Calling Bachmann

JD Pooley AP Rep. Michele Bachmann, a tea party favorite considering a run for president in 2012, speaks to a … Continued

JD Pooley

AP

Rep. Michele Bachmann, a tea party favorite considering a run for president in 2012, speaks to a group, Friday, May 20, 2011, at a Republican fundraiser in Archbold, Ohio.

Christians turn to God before making life-changing decisions. Specifically, we pray for guidance and inner peace. That is why it is not strange for us to hear a politician say that they have a “calling” to run for higher office.

One of our goals is to best utilize our God-given gifts. The Bible tells us that, “We have different gifts, according to the grace given us . . . If it is serving, let him serve . . . if it is leadership, let him govern diligently.” Following a calling to enter the political arena or even run for president is the same process someone who decides to enter the mission field, become a doctor, practice law, or start a church.

Answering God’s calling starts early in our life, well before opening a campaign headquarters. Minnesota Congresswoman Michele Bachmann (R) had a calling to run for office in Minnesota. The congresswoman had a calling to go to law school, to practice tax law, to provide foster care, and to spend a summer volunteering at an Israeli kibbutz. This is the same calling, what Christians equate to the human conscience, that she will be following if she decides to become a GOP presidential contender.

As I wrote for On Faith during the 2010 election cycle,

CHRIS KEANE

REUTERS

US Republican presidential candidate and former Arkansas Governor Mike Huckabee concedes the South Carolina primary to US Senator John McCain (R-AZ) during a South Carolina primary election night rally at the Convention Center in Columbia, South Carolina, in this January 19, 2008 file photo.

Saying “I feel called by God to run for president” is not the same thing as telling the world “God told me I will be the president (or even that I will be the GOP nominee for president).” President George W. Bush said, “I’ve heard the call. I believe God wants me to be president.” The word “believe” is key because Bush acknowledged that it was his imperfect, human interpretation of what God had placed on his heart. Governor Huckabee, even though he was at the top of many polls, told us that it would be “unthinkable” to run for president “without God’s full blessing.” That is what Christians mean when they say their heart is not in it. Huckabee would have run a tough campaign, but he would not have had the feeling that it was what he should be doing.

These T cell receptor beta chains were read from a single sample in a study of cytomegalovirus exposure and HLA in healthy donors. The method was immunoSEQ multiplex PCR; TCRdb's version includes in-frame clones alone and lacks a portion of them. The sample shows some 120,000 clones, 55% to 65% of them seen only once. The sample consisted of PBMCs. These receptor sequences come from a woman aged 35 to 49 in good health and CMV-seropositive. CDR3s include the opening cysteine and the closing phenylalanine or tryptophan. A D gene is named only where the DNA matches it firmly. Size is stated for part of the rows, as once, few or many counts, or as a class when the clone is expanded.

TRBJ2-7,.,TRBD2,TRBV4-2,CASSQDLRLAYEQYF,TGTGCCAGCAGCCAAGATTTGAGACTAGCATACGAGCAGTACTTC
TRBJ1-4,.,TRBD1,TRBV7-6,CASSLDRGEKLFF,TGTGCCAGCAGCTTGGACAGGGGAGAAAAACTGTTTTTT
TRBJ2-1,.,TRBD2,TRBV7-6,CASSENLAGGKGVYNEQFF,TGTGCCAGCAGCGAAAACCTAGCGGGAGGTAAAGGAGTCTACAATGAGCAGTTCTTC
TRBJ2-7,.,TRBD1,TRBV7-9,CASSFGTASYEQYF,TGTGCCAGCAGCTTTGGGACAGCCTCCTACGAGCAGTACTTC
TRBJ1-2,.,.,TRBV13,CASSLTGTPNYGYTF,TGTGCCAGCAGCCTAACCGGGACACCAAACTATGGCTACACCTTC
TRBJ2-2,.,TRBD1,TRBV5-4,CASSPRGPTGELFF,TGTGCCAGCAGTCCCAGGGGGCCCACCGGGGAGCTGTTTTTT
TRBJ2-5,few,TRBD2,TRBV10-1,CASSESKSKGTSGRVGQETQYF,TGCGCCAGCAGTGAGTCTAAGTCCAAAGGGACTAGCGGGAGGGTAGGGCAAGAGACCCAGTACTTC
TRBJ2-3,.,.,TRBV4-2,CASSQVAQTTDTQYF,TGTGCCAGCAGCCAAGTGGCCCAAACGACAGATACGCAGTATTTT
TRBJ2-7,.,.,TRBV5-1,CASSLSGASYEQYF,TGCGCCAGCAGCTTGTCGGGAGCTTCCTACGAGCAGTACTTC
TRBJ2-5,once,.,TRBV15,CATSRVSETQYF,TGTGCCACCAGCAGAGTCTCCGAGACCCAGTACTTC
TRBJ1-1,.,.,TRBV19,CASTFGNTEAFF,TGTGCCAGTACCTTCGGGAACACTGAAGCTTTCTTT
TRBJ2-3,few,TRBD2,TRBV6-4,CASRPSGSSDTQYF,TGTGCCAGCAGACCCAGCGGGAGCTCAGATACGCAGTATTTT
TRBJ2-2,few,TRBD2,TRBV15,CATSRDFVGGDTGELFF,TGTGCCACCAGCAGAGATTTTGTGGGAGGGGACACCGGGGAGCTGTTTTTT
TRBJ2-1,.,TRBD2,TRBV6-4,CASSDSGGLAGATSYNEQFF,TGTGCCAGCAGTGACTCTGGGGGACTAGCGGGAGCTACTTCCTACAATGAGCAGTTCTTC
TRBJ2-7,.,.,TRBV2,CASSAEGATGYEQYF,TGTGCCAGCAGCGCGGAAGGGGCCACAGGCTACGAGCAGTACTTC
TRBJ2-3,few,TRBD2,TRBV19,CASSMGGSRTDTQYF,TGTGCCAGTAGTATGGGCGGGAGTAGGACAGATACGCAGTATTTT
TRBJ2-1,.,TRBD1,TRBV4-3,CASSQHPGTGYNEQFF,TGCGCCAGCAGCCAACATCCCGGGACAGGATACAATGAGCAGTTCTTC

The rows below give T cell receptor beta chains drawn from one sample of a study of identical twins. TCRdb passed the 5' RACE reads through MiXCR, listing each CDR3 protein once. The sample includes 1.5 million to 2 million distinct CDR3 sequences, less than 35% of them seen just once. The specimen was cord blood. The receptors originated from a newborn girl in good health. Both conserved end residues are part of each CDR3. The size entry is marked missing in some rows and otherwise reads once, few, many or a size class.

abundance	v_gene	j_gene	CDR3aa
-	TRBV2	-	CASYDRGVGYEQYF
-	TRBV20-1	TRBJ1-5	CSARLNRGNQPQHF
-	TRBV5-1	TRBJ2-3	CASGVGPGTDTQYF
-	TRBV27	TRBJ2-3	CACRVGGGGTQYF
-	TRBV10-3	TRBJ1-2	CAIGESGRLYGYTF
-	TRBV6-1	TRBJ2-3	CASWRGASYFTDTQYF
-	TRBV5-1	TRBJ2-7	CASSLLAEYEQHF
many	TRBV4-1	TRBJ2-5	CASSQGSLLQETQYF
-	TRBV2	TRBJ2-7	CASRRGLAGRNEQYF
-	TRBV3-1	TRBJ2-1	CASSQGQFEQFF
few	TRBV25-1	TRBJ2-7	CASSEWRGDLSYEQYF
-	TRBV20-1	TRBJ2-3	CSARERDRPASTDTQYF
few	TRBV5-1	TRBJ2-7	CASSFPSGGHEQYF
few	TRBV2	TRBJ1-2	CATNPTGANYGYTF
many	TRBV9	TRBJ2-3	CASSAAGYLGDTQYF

Steve Pope

GETTY IMAGES

DES MOINES, IA – FILE: Rep. Michele Bachmann (R-MN) listens to her introduction prior to speaking at the Iowans for Tax Relief PAC Watchdog Reception January 21, 2011 in Des Moines, Iowa.

Following a calling is rewarding. Even though it often means more stress, scrutiny, and work, it is all absolutely worth it when you know that you are doing everything possible to fulfill God’s plan for your life.

Should a Christian vote for Michele Bachmann because of the calling she feels? The short answer is no. While I am glad some candidates are open about faith’s role in their life, we should support a candidate based on what they have done and what they say they will do. We never get a glimpse at what is happening on the inside though it is reassuring to know that a politician consults God during their decision making process.

Congresswoman Bachmann frequently sets aside time to be a guest on our radio broadcast. By doing so, she is acknowledging the importance of social conservative values to our listeners and simultaneously giving each of them an opportunity to hear directly from her on a wide range of issues.

Remember what Mitt Romney recently told NBC News, “we’re not electing a pastor-in-chief, we’re electing a commander-in-chief.”

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